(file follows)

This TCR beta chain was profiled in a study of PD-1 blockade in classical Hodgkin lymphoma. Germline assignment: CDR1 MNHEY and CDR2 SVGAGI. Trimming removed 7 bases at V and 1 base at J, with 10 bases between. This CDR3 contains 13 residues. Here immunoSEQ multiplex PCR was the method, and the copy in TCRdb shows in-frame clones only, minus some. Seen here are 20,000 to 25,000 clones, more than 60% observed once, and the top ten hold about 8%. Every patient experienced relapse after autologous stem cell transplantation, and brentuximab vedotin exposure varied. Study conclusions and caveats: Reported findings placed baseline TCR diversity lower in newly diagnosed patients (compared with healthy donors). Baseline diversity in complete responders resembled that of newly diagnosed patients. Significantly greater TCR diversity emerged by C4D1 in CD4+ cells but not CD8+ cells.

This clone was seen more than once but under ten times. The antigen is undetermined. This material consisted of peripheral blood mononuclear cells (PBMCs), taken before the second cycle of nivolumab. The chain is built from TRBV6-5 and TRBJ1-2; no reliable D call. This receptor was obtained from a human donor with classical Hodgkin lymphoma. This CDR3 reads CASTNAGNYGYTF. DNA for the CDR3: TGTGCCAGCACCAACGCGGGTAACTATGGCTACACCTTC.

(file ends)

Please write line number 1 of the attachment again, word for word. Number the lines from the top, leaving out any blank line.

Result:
This TCR beta chain was profiled in a study of PD-1 blockade in classical Hodgkin lymphoma. Germline assignment: CDR1 MNHEY and CDR2 SVGAGI. Trimming removed 7 bases at V and 1 base at J, with 10 bases between. This CDR3 contains 13 residues. Here immunoSEQ multiplex PCR was the method, and the copy in TCRdb shows in-frame clones only, minus some. Seen here are 20,000 to 25,000 clones, more than 60% observed once, and the top ten hold about 8%. Every patient experienced relapse after autologous stem cell transplantation, and brentuximab vedotin exposure varied. Study conclusions and caveats: Reported findings placed baseline TCR diversity lower in newly diagnosed patients (compared with healthy donors). Baseline diversity in complete responders resembled that of newly diagnosed patients. Significantly greater TCR diversity emerged by C4D1 in CD4+ cells but not CD8+ cells.